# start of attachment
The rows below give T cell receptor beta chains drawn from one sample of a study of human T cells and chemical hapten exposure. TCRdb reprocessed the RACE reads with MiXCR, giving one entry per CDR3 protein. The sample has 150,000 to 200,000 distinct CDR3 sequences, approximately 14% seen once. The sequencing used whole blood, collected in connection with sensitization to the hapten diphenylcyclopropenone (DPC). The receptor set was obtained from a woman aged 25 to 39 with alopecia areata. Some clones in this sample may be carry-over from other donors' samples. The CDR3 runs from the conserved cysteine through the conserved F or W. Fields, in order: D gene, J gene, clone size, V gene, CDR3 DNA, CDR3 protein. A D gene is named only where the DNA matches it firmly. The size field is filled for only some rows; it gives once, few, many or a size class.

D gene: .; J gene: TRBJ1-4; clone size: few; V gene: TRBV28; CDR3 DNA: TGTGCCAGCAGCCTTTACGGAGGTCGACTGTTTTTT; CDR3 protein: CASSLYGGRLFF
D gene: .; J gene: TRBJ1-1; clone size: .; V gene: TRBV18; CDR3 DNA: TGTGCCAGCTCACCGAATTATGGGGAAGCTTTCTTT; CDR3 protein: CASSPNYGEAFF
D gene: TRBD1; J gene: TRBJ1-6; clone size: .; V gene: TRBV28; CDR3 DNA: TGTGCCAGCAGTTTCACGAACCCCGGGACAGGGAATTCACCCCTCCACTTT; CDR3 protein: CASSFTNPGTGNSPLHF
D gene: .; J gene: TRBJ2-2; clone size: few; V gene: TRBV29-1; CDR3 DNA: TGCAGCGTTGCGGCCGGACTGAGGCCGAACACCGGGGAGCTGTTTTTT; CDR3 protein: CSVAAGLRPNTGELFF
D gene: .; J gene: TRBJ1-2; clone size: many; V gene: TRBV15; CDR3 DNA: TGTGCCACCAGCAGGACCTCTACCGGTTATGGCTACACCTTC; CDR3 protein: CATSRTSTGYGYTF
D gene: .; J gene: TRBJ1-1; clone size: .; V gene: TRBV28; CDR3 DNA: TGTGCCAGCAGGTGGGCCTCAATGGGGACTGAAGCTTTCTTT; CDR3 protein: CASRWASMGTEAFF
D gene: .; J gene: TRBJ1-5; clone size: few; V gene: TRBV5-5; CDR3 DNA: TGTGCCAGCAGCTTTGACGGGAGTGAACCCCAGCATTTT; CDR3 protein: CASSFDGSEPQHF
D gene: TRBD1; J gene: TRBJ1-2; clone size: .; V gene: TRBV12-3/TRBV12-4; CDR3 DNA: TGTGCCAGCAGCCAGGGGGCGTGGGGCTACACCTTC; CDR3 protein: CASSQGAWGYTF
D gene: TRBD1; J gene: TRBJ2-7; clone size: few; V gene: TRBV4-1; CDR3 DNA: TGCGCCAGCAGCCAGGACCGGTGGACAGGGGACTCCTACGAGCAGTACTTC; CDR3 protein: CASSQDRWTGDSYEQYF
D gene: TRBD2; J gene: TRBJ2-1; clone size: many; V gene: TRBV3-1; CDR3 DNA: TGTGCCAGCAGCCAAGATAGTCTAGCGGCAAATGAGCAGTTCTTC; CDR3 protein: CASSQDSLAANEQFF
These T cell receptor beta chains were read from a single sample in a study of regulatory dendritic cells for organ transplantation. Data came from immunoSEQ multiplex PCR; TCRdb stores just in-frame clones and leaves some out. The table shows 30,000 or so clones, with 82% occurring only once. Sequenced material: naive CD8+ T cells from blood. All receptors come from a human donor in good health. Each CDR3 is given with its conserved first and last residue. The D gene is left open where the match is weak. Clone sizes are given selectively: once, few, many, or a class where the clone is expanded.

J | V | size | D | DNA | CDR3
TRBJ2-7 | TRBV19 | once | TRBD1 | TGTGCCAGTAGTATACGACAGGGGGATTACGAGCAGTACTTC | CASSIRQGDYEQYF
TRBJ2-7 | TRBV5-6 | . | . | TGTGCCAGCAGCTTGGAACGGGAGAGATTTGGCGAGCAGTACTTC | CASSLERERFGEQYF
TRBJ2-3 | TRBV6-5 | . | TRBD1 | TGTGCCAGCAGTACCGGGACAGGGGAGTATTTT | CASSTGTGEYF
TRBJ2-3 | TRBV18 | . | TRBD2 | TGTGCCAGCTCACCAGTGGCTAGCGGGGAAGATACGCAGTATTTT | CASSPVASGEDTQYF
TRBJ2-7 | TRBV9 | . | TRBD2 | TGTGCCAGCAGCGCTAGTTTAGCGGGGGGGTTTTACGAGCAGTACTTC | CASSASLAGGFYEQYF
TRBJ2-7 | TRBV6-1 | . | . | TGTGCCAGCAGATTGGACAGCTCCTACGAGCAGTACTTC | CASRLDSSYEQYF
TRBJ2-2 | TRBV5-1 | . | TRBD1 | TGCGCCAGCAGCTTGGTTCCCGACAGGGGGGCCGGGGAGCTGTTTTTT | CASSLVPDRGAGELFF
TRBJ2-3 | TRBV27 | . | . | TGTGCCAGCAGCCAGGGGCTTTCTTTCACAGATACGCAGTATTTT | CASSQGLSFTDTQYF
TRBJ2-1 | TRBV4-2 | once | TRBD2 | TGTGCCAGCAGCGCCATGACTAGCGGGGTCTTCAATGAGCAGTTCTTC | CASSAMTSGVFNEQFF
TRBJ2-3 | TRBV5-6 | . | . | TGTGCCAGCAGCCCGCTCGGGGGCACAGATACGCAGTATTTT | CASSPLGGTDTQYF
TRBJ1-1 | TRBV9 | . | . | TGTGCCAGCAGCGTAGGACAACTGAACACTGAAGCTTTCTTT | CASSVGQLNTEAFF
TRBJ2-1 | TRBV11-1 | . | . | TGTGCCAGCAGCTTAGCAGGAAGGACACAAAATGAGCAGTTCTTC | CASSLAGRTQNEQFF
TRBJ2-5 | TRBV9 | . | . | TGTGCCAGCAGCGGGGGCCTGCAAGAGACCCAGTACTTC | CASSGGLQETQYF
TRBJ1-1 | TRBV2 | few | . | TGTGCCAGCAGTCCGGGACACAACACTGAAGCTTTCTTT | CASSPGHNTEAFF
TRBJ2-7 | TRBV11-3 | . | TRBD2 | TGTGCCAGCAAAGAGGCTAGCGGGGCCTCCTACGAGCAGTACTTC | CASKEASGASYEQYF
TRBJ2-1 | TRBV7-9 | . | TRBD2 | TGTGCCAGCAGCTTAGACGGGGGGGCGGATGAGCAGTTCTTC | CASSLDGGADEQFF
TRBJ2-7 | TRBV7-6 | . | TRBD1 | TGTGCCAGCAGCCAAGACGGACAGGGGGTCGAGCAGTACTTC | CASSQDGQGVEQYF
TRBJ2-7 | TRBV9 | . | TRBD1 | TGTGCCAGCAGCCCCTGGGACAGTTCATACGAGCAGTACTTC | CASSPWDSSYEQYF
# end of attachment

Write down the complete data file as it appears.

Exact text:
The rows below give T cell receptor beta chains drawn from one sample of a study of human T cells and chemical hapten exposure. TCRdb reprocessed the RACE reads with MiXCR, giving one entry per CDR3 protein. The sample has 150,000 to 200,000 distinct CDR3 sequences, approximately 14% seen once. The sequencing used whole blood, collected in connection with sensitization to the hapten diphenylcyclopropenone (DPC). The receptor set was obtained from a woman aged 25 to 39 with alopecia areata. Some clones in this sample may be carry-over from other donors' samples. The CDR3 runs from the conserved cysteine through the conserved F or W. Fields, in order: D gene, J gene, clone size, V gene, CDR3 DNA, CDR3 protein. A D gene is named only where the DNA matches it firmly. The size field is filled for only some rows; it gives once, few, many or a size class.

D gene: .; J gene: TRBJ1-4; clone size: few; V gene: TRBV28; CDR3 DNA: TGTGCCAGCAGCCTTTACGGAGGTCGACTGTTTTTT; CDR3 protein: CASSLYGGRLFF
D gene: .; J gene: TRBJ1-1; clone size: .; V gene: TRBV18; CDR3 DNA: TGTGCCAGCTCACCGAATTATGGGGAAGCTTTCTTT; CDR3 protein: CASSPNYGEAFF
D gene: TRBD1; J gene: TRBJ1-6; clone size: .; V gene: TRBV28; CDR3 DNA: TGTGCCAGCAGTTTCACGAACCCCGGGACAGGGAATTCACCCCTCCACTTT; CDR3 protein: CASSFTNPGTGNSPLHF
D gene: .; J gene: TRBJ2-2; clone size: few; V gene: TRBV29-1; CDR3 DNA: TGCAGCGTTGCGGCCGGACTGAGGCCGAACACCGGGGAGCTGTTTTTT; CDR3 protein: CSVAAGLRPNTGELFF
D gene: .; J gene: TRBJ1-2; clone size: many; V gene: TRBV15; CDR3 DNA: TGTGCCACCAGCAGGACCTCTACCGGTTATGGCTACACCTTC; CDR3 protein: CATSRTSTGYGYTF
D gene: .; J gene: TRBJ1-1; clone size: .; V gene: TRBV28; CDR3 DNA: TGTGCCAGCAGGTGGGCCTCAATGGGGACTGAAGCTTTCTTT; CDR3 protein: CASRWASMGTEAFF
D gene: .; J gene: TRBJ1-5; clone size: few; V gene: TRBV5-5; CDR3 DNA: TGTGCCAGCAGCTTTGACGGGAGTGAACCCCAGCATTTT; CDR3 protein: CASSFDGSEPQHF
D gene: TRBD1; J gene: TRBJ1-2; clone size: .; V gene: TRBV12-3/TRBV12-4; CDR3 DNA: TGTGCCAGCAGCCAGGGGGCGTGGGGCTACACCTTC; CDR3 protein: CASSQGAWGYTF
D gene: TRBD1; J gene: TRBJ2-7; clone size: few; V gene: TRBV4-1; CDR3 DNA: TGCGCCAGCAGCCAGGACCGGTGGACAGGGGACTCCTACGAGCAGTACTTC; CDR3 protein: CASSQDRWTGDSYEQYF
D gene: TRBD2; J gene: TRBJ2-1; clone size: many; V gene: TRBV3-1; CDR3 DNA: TGTGCCAGCAGCCAAGATAGTCTAGCGGCAAATGAGCAGTTCTTC; CDR3 protein: CASSQDSLAANEQFF
These T cell receptor beta chains were read from a single sample in a study of regulatory dendritic cells for organ transplantation. Data came from immunoSEQ multiplex PCR; TCRdb stores just in-frame clones and leaves some out. The table shows 30,000 or so clones, with 82% occurring only once. Sequenced material: naive CD8+ T cells from blood. All receptors come from a human donor in good health. Each CDR3 is given with its conserved first and last residue. The D gene is left open where the match is weak. Clone sizes are given selectively: once, few, many, or a class where the clone is expanded.

J | V | size | D | DNA | CDR3
TRBJ2-7 | TRBV19 | once | TRBD1 | TGTGCCAGTAGTATACGACAGGGGGATTACGAGCAGTACTTC | CASSIRQGDYEQYF
TRBJ2-7 | TRBV5-6 | . | . | TGTGCCAGCAGCTTGGAACGGGAGAGATTTGGCGAGCAGTACTTC | CASSLERERFGEQYF
TRBJ2-3 | TRBV6-5 | . | TRBD1 | TGTGCCAGCAGTACCGGGACAGGGGAGTATTTT | CASSTGTGEYF
TRBJ2-3 | TRBV18 | . | TRBD2 | TGTGCCAGCTCACCAGTGGCTAGCGGGGAAGATACGCAGTATTTT | CASSPVASGEDTQYF
TRBJ2-7 | TRBV9 | . | TRBD2 | TGTGCCAGCAGCGCTAGTTTAGCGGGGGGGTTTTACGAGCAGTACTTC | CASSASLAGGFYEQYF
TRBJ2-7 | TRBV6-1 | . | . | TGTGCCAGCAGATTGGACAGCTCCTACGAGCAGTACTTC | CASRLDSSYEQYF
TRBJ2-2 | TRBV5-1 | . | TRBD1 | TGCGCCAGCAGCTTGGTTCCCGACAGGGGGGCCGGGGAGCTGTTTTTT | CASSLVPDRGAGELFF
TRBJ2-3 | TRBV27 | . | . | TGTGCCAGCAGCCAGGGGCTTTCTTTCACAGATACGCAGTATTTT | CASSQGLSFTDTQYF
TRBJ2-1 | TRBV4-2 | once | TRBD2 | TGTGCCAGCAGCGCCATGACTAGCGGGGTCTTCAATGAGCAGTTCTTC | CASSAMTSGVFNEQFF
TRBJ2-3 | TRBV5-6 | . | . | TGTGCCAGCAGCCCGCTCGGGGGCACAGATACGCAGTATTTT | CASSPLGGTDTQYF
TRBJ1-1 | TRBV9 | . | . | TGTGCCAGCAGCGTAGGACAACTGAACACTGAAGCTTTCTTT | CASSVGQLNTEAFF
TRBJ2-1 | TRBV11-1 | . | . | TGTGCCAGCAGCTTAGCAGGAAGGACACAAAATGAGCAGTTCTTC | CASSLAGRTQNEQFF
TRBJ2-5 | TRBV9 | . | . | TGTGCCAGCAGCGGGGGCCTGCAAGAGACCCAGTACTTC | CASSGGLQETQYF
TRBJ1-1 | TRBV2 | few | . | TGTGCCAGCAGTCCGGGACACAACACTGAAGCTTTCTTT | CASSPGHNTEAFF
TRBJ2-7 | TRBV11-3 | . | TRBD2 | TGTGCCAGCAAAGAGGCTAGCGGGGCCTCCTACGAGCAGTACTTC | CASKEASGASYEQYF
TRBJ2-1 | TRBV7-9 | . | TRBD2 | TGTGCCAGCAGCTTAGACGGGGGGGCGGATGAGCAGTTCTTC | CASSLDGGADEQFF
TRBJ2-7 | TRBV7-6 | . | TRBD1 | TGTGCCAGCAGCCAAGACGGACAGGGGGTCGAGCAGTACTTC | CASSQDGQGVEQYF
TRBJ2-7 | TRBV9 | . | TRBD1 | TGTGCCAGCAGCCCCTGGGACAGTTCATACGAGCAGTACTTC | CASSPWDSSYEQYF